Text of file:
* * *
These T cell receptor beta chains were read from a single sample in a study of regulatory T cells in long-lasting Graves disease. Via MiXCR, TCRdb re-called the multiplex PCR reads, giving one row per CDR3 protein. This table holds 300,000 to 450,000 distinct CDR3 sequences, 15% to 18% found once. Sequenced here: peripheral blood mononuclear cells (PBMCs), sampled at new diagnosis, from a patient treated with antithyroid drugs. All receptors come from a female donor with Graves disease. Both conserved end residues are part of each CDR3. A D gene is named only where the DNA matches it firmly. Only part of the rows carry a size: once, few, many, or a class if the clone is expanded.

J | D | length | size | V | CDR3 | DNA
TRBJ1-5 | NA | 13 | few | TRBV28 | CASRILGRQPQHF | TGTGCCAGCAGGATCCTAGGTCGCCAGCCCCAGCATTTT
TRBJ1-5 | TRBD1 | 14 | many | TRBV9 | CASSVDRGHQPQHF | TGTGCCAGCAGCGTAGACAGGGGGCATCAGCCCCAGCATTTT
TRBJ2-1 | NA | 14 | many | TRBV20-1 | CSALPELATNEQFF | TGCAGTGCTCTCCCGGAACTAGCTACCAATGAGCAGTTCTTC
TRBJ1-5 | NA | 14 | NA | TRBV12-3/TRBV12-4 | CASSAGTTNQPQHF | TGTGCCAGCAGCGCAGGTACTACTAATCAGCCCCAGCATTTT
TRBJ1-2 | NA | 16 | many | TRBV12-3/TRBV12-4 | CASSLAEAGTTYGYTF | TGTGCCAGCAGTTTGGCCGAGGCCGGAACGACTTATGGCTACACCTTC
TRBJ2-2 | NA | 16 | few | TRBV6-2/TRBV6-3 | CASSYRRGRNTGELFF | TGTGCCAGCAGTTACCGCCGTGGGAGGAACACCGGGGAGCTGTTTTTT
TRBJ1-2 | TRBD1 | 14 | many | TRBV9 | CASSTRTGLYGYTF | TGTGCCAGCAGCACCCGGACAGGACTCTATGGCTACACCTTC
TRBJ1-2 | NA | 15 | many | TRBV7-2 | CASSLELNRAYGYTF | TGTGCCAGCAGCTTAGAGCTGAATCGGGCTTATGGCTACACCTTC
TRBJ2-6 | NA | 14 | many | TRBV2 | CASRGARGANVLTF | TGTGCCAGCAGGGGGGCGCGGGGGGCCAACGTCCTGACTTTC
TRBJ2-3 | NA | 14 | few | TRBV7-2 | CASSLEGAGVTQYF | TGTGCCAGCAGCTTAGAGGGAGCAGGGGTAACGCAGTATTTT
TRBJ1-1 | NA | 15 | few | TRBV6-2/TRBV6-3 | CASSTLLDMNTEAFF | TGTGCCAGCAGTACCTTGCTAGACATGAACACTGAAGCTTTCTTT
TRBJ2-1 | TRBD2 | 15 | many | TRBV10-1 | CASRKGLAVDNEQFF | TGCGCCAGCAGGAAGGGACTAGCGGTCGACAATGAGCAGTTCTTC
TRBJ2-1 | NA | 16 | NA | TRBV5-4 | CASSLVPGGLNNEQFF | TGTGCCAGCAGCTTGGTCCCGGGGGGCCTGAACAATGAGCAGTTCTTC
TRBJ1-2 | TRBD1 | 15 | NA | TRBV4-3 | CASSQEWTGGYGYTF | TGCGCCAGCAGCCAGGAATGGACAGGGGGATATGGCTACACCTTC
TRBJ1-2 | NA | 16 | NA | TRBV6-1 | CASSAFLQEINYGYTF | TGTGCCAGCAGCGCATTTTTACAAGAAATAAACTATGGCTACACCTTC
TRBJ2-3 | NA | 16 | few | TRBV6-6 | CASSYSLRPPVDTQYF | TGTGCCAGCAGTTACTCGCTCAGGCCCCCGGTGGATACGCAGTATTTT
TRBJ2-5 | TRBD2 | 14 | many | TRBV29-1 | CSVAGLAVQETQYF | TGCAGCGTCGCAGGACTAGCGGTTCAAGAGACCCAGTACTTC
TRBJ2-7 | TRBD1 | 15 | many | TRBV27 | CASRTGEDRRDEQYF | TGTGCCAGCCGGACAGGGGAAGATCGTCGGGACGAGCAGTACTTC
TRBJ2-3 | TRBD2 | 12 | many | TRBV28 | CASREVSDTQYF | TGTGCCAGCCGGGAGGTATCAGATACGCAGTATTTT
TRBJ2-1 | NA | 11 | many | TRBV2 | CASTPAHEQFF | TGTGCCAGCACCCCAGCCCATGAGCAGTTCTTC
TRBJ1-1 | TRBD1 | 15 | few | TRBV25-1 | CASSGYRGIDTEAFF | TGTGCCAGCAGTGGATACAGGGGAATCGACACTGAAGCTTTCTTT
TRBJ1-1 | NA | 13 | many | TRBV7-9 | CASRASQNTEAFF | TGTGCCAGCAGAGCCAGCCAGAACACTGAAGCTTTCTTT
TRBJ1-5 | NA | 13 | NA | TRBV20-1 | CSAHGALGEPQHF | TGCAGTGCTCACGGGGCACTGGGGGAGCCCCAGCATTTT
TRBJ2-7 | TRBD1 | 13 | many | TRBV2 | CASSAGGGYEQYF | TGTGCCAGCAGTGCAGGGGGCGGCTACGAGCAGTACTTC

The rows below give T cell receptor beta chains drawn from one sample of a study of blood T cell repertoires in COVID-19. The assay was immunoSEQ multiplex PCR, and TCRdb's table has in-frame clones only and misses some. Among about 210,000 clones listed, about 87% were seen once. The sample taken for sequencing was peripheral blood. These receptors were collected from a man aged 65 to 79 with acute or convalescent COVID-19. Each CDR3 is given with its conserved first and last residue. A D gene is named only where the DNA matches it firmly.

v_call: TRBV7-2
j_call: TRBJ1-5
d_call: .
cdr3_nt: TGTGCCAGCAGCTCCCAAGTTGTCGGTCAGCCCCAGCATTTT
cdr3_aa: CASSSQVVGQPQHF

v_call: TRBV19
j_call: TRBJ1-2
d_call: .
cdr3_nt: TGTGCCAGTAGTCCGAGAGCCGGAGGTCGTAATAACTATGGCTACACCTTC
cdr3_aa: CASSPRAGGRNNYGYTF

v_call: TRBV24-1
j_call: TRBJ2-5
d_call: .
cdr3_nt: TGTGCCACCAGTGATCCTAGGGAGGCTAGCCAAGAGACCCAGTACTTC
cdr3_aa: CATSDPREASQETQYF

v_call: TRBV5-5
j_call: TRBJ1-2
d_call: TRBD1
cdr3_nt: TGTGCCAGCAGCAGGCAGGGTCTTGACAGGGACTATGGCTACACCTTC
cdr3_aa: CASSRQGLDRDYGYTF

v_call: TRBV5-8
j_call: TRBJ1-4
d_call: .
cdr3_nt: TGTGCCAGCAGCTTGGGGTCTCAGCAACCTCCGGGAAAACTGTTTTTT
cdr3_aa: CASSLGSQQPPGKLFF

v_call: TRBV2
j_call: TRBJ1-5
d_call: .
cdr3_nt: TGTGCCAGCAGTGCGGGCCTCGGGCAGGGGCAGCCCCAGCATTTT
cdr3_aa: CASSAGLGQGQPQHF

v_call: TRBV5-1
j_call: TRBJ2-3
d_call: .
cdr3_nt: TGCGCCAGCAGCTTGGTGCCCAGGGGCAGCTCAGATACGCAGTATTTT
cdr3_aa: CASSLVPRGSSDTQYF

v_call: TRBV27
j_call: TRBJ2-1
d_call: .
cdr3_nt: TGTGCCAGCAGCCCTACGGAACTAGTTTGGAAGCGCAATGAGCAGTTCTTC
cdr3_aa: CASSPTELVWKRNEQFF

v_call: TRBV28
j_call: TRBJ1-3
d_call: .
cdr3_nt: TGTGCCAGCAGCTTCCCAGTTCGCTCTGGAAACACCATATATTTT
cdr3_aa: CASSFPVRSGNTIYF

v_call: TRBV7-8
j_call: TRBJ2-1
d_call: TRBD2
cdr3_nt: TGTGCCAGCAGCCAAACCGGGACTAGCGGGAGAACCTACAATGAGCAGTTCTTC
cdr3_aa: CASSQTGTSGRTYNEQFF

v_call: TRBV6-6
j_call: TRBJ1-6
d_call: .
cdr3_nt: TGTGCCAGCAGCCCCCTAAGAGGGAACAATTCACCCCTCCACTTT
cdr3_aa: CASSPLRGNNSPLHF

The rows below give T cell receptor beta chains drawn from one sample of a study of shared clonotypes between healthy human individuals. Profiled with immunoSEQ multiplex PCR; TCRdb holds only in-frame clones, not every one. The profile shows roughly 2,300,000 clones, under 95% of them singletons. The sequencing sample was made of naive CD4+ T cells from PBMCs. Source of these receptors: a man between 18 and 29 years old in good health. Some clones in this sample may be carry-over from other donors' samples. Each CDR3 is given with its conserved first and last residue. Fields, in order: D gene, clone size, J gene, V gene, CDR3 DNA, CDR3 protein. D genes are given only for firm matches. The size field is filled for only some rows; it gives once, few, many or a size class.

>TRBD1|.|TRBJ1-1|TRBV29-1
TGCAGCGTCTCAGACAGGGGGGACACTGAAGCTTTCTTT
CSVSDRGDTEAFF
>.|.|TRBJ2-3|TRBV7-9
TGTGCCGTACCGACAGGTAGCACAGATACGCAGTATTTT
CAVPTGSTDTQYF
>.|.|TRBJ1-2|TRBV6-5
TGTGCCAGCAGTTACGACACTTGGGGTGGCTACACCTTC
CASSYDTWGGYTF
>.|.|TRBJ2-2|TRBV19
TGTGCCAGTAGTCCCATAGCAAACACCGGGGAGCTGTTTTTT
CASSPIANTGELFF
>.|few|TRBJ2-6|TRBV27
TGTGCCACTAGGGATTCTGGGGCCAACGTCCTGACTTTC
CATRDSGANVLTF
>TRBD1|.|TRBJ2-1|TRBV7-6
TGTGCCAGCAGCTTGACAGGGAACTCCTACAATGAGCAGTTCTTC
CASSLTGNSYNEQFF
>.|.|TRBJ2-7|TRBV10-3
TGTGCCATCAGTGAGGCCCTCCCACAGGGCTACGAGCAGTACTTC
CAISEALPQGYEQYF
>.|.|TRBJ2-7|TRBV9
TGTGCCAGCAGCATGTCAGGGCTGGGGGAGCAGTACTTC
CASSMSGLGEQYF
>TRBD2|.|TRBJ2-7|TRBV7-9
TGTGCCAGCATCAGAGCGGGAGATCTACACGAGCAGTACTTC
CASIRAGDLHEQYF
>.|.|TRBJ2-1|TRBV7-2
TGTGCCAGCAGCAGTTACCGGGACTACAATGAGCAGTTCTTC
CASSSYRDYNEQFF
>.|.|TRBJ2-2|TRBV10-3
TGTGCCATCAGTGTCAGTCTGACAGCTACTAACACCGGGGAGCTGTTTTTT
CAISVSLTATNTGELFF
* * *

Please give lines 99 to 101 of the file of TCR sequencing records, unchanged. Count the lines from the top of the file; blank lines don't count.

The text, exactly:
>TRBD1|.|TRBJ2-1|TRBV7-6
TGTGCCAGCAGCTTGACAGGGAACTCCTACAATGAGCAGTTCTTC
CASSLTGNSYNEQFF